Anti-adhesive effect of a thermosensitive poloxamer applied after the removal of nasal packing in endoscopic sinus surgery: A randomised multicentre clinical trial

K. J. Song, Heung Man Lee, E. J. Lee, J. H. Kwon, K. H. Jo, K. S. Kim

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Abstract

Objective: To compare the efficacies of a thermosensitive poloxamer (TPX) and Merogel in preventing adhesion applied after the removal of nasal packing in endoscopic sinus surgery as a non-inferiority trial. Design: Randomised, multicentre, single-blind, active-controlled, matched-pair study. Setting: Yonsei University Gangnam Severance Hospital, Korea University Guro Hospital. Participants: A total of 70 patients were enroled and underwent endoscopic sinus surgeries. Four of the patients did not complete their follow-up. Analysis of the 66 enroled patients having completed postoperative assessment was performed. The severity of rhinosinusitis was graded with a Lund-McKay CT score, and only those with bilateral disease and a CT score difference ≤2 between sinuses were included. Main outcome measures: An independent rhinologist from a third institution through a blinded assessment with digital photoendoscopy of the middle meati bilaterally taken postoperatively. Results: In the blinded assessment, thermosensitive poloxamer (anti-adhesion rate: 92%) was similar to Merogel (anti-adhesion rate: 89%). Evaluation of the presence and grade of adhesion, oedema, and infection in the middle meatus revealed no significant differences between the thermosensitive poloxamer group and the Merogel group at all postoperative periods. Conclusion: Anti-adhesive effects of thermosensitive poloxamer are similar to those of Merogel. Therefore, thermosensitive poloxamer can be considered a safe alternative to Merogel for preventing adhesion in patients undergoing endoscopic sinus surgeries, and further evaluation of thermosensitive poloxamer as an anti-adhesive and primary packing material compared with the control using no packing is needed.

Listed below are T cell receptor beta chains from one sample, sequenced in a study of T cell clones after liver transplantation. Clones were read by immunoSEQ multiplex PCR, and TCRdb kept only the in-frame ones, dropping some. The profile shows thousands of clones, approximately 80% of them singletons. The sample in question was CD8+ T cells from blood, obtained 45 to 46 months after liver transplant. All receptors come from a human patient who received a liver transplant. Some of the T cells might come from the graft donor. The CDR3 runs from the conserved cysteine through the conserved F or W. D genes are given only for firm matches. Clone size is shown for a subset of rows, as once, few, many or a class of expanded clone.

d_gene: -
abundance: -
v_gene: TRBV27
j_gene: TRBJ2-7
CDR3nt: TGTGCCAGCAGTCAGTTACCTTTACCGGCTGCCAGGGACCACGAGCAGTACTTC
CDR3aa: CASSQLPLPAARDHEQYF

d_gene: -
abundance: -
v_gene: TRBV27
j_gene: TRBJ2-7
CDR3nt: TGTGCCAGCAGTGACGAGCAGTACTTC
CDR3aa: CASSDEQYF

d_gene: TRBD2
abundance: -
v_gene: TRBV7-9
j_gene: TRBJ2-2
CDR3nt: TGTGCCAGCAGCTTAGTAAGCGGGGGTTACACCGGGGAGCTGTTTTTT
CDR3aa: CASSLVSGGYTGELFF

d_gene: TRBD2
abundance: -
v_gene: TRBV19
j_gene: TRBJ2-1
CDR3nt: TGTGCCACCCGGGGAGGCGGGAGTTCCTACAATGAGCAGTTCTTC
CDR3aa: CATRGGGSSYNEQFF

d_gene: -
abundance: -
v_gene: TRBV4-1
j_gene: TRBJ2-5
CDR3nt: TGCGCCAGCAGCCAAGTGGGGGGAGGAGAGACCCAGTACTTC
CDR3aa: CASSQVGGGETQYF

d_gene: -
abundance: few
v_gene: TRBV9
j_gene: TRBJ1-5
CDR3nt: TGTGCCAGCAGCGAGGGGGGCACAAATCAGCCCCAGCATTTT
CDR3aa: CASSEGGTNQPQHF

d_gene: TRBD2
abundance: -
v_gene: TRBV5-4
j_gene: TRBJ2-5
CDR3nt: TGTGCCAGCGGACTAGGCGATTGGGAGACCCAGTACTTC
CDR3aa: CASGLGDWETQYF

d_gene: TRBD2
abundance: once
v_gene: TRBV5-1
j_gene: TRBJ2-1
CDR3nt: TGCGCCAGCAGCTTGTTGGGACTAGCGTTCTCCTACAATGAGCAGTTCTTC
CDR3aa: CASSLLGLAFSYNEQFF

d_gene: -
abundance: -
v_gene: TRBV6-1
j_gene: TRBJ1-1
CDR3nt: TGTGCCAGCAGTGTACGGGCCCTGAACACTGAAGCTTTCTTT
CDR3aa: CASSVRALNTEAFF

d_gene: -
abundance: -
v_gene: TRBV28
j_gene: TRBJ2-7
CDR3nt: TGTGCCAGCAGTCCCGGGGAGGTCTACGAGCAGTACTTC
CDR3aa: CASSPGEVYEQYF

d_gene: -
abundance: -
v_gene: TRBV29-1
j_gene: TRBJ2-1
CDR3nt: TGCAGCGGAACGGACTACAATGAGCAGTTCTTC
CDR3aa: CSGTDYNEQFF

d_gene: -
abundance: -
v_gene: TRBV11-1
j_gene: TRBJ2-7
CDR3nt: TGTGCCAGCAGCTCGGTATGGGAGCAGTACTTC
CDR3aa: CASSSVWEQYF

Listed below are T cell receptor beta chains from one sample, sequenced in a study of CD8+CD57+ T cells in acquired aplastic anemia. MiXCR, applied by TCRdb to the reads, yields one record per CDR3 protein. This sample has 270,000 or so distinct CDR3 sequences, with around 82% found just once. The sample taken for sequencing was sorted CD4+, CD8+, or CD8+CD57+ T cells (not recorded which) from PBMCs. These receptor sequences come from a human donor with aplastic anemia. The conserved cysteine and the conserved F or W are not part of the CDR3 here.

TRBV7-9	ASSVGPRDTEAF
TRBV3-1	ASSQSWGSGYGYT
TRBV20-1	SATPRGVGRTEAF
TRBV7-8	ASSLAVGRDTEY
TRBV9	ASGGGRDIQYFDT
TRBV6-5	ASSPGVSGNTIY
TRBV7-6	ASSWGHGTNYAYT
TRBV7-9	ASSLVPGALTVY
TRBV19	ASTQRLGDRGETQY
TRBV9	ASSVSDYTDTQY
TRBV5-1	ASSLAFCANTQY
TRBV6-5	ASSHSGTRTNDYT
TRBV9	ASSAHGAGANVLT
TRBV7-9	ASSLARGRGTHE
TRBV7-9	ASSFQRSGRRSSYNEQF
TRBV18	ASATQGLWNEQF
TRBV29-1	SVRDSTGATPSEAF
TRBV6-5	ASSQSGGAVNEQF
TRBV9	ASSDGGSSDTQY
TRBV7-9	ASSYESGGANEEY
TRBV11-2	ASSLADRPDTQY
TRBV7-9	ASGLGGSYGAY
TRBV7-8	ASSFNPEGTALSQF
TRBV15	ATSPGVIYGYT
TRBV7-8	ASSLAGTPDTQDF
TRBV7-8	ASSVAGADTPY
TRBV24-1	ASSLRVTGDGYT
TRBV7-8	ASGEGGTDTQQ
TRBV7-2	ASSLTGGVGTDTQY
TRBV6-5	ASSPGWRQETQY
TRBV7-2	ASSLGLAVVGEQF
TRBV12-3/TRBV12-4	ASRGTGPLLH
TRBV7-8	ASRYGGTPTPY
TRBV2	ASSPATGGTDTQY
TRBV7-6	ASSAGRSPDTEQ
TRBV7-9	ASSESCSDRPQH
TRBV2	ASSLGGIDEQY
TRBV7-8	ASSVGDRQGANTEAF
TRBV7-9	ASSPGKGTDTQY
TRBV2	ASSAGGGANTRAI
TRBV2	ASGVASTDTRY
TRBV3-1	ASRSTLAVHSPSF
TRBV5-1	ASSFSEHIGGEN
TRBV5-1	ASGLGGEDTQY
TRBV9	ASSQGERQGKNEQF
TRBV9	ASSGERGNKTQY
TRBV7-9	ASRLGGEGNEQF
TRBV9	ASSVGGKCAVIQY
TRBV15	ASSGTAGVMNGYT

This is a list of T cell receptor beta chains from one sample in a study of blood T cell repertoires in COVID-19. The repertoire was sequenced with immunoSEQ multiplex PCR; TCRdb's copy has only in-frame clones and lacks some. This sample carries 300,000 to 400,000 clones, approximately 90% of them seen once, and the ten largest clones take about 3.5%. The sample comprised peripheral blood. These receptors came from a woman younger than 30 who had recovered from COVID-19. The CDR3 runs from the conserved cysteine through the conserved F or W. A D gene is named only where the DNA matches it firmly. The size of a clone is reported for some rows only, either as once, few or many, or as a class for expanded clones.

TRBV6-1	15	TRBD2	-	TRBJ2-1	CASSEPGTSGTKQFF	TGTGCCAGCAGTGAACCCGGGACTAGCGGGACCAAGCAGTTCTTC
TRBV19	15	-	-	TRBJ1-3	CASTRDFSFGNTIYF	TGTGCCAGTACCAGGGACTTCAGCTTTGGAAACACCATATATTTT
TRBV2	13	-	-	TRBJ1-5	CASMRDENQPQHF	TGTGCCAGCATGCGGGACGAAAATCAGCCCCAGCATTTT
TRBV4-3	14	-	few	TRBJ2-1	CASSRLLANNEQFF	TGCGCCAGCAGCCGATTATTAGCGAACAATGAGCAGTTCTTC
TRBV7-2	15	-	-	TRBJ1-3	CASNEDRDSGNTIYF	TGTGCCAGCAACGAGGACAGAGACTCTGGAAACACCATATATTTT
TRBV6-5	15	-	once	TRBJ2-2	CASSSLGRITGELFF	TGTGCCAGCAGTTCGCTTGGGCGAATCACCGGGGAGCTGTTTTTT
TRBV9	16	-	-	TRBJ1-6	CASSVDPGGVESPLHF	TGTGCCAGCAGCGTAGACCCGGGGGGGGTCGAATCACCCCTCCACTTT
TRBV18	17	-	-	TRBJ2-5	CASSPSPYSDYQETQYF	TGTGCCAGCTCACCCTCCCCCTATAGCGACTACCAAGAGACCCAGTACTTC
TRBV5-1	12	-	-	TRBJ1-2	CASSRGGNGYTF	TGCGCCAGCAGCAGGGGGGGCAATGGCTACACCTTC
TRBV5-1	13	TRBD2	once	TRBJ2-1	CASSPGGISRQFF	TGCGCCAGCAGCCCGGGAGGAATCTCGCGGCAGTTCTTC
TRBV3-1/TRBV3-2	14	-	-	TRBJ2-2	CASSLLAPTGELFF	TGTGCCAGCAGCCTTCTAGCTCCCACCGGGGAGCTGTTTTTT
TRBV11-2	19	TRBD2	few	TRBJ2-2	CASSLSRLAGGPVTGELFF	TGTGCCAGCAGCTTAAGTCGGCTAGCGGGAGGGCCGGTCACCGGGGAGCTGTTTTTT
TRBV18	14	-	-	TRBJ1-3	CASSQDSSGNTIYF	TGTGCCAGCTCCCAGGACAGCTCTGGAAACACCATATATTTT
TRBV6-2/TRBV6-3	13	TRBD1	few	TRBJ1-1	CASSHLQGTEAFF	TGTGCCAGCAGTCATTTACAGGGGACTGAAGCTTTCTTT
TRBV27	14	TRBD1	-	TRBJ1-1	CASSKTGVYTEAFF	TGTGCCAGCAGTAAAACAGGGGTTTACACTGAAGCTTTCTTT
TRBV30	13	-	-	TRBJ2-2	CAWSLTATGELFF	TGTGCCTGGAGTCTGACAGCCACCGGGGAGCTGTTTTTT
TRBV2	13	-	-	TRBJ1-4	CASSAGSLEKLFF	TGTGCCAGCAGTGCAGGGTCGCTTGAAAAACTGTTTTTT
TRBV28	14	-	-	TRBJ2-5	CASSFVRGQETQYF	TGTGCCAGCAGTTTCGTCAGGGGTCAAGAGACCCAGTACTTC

Original languageEnglish
Pages (from-to)225-230
Number of pages6
JournalClinical Otolaryngology
Volume38
Issue number3
DOIs
Publication statusPublished - 2013 Jun 1

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ASJC Scopus subject areas

  • Otorhinolaryngology

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